Gmail inbox experiment auto sorts 'important' messages
But Viagra is important
Google has battled back against the dreaded "information overload" with an experimental revamp of the Gmail inbox.
Trumpeted Monday on the Google Enterprise blog, Priority Inbox is an alternative view of your Gmail inbox designed to focus your attention on "your most important messages." The beta offers filtering algorithms that "help you see the emails that matter faster" — without the need to set up complex filters of your own.
Using data such as which people you email the most and which messages you actually open and reply to, the filters automatically separate your “important and unread" missives from “everything else." And you have the ability to shuttle messages into a third "starred" category for later reading.
Naturally, you have the ability to train the filters when they don't quite sort things the way you would have. If a message is in the wrong category, you move it, and Google's algorithms take note.
In-house testing on the beta, Google says, showed that people who used it spent an average of six per cent less time sifting through their inboxes. According to the data-obsessed web giant, that translate to a week saved each year.
If you're a Google Apps user and you've enabled beta programs, you should see the new inbox view within the next week. ®
6 per cent saving = a week each year ?
So they reckon that people spend SIXTEEN WEEKS each year sorting their email ?
Spank my ass and call me Susan, no wonder nothing gets done around here.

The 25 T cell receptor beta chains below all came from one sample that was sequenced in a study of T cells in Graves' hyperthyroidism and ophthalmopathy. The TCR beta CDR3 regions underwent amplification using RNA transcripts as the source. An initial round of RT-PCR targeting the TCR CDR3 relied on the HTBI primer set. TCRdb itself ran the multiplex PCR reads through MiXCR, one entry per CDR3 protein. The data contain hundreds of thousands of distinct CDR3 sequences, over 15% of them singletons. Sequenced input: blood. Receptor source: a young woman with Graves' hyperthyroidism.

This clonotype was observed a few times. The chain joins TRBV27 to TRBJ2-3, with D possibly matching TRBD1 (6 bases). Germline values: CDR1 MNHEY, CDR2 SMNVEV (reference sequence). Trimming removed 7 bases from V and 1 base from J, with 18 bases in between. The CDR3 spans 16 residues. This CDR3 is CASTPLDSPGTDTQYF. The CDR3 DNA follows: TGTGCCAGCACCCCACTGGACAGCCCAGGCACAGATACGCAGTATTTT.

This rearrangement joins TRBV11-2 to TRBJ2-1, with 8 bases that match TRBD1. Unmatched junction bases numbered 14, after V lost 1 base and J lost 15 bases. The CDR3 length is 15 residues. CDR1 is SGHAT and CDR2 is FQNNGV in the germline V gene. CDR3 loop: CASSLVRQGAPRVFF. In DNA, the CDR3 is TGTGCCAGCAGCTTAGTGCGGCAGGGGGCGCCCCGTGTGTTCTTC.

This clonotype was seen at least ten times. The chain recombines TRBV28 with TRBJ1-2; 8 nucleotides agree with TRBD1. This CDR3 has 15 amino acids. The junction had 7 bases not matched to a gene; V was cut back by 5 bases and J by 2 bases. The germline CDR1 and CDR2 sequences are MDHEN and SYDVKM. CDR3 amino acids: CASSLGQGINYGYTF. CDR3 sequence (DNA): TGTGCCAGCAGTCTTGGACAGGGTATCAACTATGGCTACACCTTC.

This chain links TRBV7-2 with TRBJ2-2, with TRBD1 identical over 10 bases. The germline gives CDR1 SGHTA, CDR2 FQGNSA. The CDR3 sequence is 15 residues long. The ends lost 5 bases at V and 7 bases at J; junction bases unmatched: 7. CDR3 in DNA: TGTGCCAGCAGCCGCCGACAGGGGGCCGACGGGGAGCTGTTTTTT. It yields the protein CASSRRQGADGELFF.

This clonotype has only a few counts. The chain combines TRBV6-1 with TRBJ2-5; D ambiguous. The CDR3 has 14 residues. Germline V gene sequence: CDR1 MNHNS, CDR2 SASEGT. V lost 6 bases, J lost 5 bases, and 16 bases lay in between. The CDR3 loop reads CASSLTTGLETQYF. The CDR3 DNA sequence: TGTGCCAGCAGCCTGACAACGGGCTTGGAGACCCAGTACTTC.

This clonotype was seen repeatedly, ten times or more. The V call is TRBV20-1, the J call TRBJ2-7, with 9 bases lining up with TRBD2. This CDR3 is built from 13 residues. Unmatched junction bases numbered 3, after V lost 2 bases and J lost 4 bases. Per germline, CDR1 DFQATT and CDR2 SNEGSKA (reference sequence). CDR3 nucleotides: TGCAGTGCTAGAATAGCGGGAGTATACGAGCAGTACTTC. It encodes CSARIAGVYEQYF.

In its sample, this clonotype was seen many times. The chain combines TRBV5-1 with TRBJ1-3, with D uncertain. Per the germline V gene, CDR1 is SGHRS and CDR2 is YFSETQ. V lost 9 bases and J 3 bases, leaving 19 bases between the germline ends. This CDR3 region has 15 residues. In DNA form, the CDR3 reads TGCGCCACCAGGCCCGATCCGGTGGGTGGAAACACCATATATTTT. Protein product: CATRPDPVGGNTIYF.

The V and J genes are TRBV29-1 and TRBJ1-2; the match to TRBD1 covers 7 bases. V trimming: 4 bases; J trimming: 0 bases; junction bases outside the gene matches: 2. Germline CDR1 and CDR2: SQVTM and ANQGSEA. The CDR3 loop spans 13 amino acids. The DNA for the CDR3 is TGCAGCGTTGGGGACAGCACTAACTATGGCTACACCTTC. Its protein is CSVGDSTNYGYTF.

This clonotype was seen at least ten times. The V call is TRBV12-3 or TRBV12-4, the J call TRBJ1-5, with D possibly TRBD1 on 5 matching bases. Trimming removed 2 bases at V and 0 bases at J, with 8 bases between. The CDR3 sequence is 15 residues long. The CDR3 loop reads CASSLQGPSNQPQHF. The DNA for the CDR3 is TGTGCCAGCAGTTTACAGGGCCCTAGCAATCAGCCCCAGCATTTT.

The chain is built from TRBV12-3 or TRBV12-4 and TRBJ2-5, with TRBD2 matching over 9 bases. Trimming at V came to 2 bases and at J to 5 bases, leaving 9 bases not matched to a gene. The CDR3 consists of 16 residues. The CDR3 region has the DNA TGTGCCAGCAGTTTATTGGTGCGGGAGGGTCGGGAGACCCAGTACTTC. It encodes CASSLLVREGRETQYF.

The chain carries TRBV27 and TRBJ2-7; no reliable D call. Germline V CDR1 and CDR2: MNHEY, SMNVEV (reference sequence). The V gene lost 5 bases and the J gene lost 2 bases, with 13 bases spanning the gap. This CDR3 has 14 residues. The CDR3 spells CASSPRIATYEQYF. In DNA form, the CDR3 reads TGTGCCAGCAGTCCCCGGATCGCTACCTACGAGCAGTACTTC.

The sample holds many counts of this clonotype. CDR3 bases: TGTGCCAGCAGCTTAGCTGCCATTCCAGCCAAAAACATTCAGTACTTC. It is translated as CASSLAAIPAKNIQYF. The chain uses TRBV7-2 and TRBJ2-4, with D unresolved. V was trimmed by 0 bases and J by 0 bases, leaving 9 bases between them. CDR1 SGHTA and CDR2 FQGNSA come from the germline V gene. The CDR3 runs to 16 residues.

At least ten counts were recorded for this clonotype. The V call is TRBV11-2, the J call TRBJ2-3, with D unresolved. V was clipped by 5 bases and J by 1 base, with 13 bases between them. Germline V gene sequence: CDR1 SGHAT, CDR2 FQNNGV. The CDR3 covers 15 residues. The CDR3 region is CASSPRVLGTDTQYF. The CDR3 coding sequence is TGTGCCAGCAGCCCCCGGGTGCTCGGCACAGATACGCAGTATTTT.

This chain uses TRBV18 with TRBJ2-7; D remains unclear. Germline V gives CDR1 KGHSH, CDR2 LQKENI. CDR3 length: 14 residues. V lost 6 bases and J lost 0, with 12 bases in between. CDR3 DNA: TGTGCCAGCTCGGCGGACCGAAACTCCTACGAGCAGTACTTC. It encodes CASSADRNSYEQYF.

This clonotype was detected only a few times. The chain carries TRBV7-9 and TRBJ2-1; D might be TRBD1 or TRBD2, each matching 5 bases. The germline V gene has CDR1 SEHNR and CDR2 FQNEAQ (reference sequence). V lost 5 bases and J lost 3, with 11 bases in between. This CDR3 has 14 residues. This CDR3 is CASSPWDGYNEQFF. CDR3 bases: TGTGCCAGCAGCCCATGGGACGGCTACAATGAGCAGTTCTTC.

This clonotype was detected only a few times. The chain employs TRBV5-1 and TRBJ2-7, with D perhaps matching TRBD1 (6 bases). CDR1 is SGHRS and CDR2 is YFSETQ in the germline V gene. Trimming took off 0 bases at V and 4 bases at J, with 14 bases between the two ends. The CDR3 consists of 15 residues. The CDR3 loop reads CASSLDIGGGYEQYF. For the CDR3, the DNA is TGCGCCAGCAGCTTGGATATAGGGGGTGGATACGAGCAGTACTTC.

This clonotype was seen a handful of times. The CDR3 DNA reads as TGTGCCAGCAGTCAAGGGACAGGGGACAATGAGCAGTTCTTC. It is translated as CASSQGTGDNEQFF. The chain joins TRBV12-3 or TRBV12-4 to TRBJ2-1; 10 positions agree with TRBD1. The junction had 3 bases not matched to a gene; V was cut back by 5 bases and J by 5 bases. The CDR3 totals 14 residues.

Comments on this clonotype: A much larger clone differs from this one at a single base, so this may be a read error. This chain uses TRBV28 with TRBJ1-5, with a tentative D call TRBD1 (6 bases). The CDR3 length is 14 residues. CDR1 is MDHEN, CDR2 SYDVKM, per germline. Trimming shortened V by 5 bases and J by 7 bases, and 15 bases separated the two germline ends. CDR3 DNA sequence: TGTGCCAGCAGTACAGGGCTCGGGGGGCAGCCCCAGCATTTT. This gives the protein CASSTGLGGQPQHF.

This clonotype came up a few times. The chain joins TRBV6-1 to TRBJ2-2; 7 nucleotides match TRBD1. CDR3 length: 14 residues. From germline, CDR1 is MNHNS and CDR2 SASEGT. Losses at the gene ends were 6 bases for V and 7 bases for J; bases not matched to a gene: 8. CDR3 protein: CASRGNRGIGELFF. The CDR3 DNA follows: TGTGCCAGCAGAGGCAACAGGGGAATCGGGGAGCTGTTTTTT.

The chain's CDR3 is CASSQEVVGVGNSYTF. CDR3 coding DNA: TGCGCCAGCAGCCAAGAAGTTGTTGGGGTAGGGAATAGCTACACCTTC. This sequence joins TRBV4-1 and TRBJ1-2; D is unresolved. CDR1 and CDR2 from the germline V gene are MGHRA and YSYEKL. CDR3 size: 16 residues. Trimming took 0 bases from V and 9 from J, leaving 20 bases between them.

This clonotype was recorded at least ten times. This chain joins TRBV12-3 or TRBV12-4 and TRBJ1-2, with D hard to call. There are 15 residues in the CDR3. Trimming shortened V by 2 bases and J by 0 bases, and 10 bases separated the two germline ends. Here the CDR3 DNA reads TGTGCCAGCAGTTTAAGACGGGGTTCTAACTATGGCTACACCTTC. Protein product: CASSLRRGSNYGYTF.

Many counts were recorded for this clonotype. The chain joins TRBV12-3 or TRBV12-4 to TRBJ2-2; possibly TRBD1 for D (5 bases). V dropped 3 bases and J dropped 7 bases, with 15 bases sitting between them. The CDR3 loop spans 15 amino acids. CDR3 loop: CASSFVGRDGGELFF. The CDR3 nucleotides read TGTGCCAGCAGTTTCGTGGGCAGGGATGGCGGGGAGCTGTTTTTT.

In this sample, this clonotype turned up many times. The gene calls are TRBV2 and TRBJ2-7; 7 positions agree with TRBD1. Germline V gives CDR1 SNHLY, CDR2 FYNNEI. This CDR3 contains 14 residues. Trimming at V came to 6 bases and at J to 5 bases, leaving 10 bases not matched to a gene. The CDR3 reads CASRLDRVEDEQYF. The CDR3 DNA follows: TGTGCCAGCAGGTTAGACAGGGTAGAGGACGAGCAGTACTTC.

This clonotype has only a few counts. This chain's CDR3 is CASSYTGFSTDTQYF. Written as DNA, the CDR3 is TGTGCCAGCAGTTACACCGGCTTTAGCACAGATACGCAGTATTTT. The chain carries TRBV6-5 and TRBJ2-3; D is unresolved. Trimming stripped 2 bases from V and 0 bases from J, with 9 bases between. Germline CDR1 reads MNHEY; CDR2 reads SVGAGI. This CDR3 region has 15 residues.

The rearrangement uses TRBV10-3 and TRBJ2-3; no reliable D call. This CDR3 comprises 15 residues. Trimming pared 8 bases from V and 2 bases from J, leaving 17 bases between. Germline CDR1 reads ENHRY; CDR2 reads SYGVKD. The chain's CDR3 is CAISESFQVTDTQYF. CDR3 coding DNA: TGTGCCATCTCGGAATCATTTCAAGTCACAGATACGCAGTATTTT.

Google never listens
I second that one...
the conversation feature is a major pain in the neck. This was one of the biggest complaints from users when the chair warmers in charge decided our company would switch to hosted G-Mail.
Google when asked about this feature more or less said ".. conversations make e-mail easier to use, you will get used to it, we will not change it"...
Be prepared for this new feature to make e-mail even easier to use.... <../sarcasm>
Google urging people to be more asleep at the wheel
While it's interesting technology, and arguably useful, it's also seductively dependance-inducing and so something of an obvious lazy maker. And as such, in sue-happy-stan, a lawsuit waiting to happen. Do I have to spell that one out? Think about it.
Personally I'd much prefer if google's webmail would do proper threading. Notwithstanding micros~1's consistent insistence on reinventing the wheel incompatibly with the standard and therefore everyone else's method to link related messages together. So my preferred email client can make and break links to fix what others' intelligence insulting-software and ignorance broke. And I do use that feature a lot.
Similarly, tags and groups seem very convenient, but IME the most effective way to organise emails is to keep no more than, say, ten in your inbox. The rest gets filed in topical subfolders, threaded together. That actually closely matches how archiving using (physical) maps works, instead of colour-tagging lots of loose sheets of paper shuffled in many small piles then leaving them to clutter on your desk.
As such, nice ideas and all that, but they're poor reinventions at best. Admirable advanced trickery to make it work notwithstanding.